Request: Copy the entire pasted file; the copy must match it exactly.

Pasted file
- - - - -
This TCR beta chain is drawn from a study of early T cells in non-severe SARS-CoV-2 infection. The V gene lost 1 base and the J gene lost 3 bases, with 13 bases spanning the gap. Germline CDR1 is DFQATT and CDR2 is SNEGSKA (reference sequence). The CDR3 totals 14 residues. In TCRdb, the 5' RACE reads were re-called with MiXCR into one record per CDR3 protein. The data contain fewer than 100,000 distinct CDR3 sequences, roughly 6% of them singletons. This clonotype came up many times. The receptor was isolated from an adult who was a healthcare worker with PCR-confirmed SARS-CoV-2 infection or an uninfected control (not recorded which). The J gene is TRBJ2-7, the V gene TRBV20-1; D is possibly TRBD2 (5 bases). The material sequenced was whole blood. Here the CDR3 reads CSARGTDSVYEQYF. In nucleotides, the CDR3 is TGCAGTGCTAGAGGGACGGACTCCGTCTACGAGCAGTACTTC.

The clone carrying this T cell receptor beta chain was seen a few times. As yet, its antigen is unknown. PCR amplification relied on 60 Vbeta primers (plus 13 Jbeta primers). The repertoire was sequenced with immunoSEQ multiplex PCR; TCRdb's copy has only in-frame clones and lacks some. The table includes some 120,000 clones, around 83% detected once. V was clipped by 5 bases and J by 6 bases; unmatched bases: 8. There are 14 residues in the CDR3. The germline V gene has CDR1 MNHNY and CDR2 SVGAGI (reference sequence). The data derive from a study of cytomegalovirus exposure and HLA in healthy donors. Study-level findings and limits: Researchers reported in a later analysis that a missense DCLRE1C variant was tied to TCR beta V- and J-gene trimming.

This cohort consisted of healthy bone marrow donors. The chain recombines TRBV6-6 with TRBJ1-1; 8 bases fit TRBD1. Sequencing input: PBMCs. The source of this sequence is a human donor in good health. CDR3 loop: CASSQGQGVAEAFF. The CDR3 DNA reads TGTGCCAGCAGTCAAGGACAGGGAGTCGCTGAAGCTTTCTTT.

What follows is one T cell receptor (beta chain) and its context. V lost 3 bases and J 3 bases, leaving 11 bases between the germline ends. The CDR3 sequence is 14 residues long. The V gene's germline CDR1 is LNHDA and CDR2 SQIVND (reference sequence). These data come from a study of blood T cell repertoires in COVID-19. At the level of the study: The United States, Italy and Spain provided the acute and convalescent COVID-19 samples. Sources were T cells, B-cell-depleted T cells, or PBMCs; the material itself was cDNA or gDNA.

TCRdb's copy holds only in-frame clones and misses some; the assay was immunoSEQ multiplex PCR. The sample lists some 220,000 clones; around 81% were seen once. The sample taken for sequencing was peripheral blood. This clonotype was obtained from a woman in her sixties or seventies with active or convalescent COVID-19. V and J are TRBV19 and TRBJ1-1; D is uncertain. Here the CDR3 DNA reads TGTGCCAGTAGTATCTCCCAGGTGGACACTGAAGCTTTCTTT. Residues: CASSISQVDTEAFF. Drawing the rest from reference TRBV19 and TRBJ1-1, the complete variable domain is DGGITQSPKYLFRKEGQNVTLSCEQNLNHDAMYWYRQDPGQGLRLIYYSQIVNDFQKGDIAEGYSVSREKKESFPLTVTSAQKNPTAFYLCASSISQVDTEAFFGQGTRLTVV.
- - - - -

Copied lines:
This TCR beta chain is drawn from a study of early T cells in non-severe SARS-CoV-2 infection. The V gene lost 1 base and the J gene lost 3 bases, with 13 bases spanning the gap. Germline CDR1 is DFQATT and CDR2 is SNEGSKA (reference sequence). The CDR3 totals 14 residues. In TCRdb, the 5' RACE reads were re-called with MiXCR into one record per CDR3 protein. The data contain fewer than 100,000 distinct CDR3 sequences, roughly 6% of them singletons. This clonotype came up many times. The receptor was isolated from an adult who was a healthcare worker with PCR-confirmed SARS-CoV-2 infection or an uninfected control (not recorded which). The J gene is TRBJ2-7, the V gene TRBV20-1; D is possibly TRBD2 (5 bases). The material sequenced was whole blood. Here the CDR3 reads CSARGTDSVYEQYF. In nucleotides, the CDR3 is TGCAGTGCTAGAGGGACGGACTCCGTCTACGAGCAGTACTTC.

The clone carrying this T cell receptor beta chain was seen a few times. As yet, its antigen is unknown. PCR amplification relied on 60 Vbeta primers (plus 13 Jbeta primers). The repertoire was sequenced with immunoSEQ multiplex PCR; TCRdb's copy has only in-frame clones and lacks some. The table includes some 120,000 clones, around 83% detected once. V was clipped by 5 bases and J by 6 bases; unmatched bases: 8. There are 14 residues in the CDR3. The germline V gene has CDR1 MNHNY and CDR2 SVGAGI (reference sequence). The data derive from a study of cytomegalovirus exposure and HLA in healthy donors. Study-level findings and limits: Researchers reported in a later analysis that a missense DCLRE1C variant was tied to TCR beta V- and J-gene trimming.

This cohort consisted of healthy bone marrow donors. The chain recombines TRBV6-6 with TRBJ1-1; 8 bases fit TRBD1. Sequencing input: PBMCs. The source of this sequence is a human donor in good health. CDR3 loop: CASSQGQGVAEAFF. The CDR3 DNA reads TGTGCCAGCAGTCAAGGACAGGGAGTCGCTGAAGCTTTCTTT.

What follows is one T cell receptor (beta chain) and its context. V lost 3 bases and J 3 bases, leaving 11 bases between the germline ends. The CDR3 sequence is 14 residues long. The V gene's germline CDR1 is LNHDA and CDR2 SQIVND (reference sequence). These data come from a study of blood T cell repertoires in COVID-19. At the level of the study: The United States, Italy and Spain provided the acute and convalescent COVID-19 samples. Sources were T cells, B-cell-depleted T cells, or PBMCs; the material itself was cDNA or gDNA.

TCRdb's copy holds only in-frame clones and misses some; the assay was immunoSEQ multiplex PCR. The sample lists some 220,000 clones; around 81% were seen once. The sample taken for sequencing was peripheral blood. This clonotype was obtained from a woman in her sixties or seventies with active or convalescent COVID-19. V and J are TRBV19 and TRBJ1-1; D is uncertain. Here the CDR3 DNA reads TGTGCCAGTAGTATCTCCCAGGTGGACACTGAAGCTTTCTTT. Residues: CASSISQVDTEAFF. Drawing the rest from reference TRBV19 and TRBJ1-1, the complete variable domain is DGGITQSPKYLFRKEGQNVTLSCEQNLNHDAMYWYRQDPGQGLRLIYYSQIVNDFQKGDIAEGYSVSREKKESFPLTVTSAQKNPTAFYLCASSISQVDTEAFFGQGTRLTVV.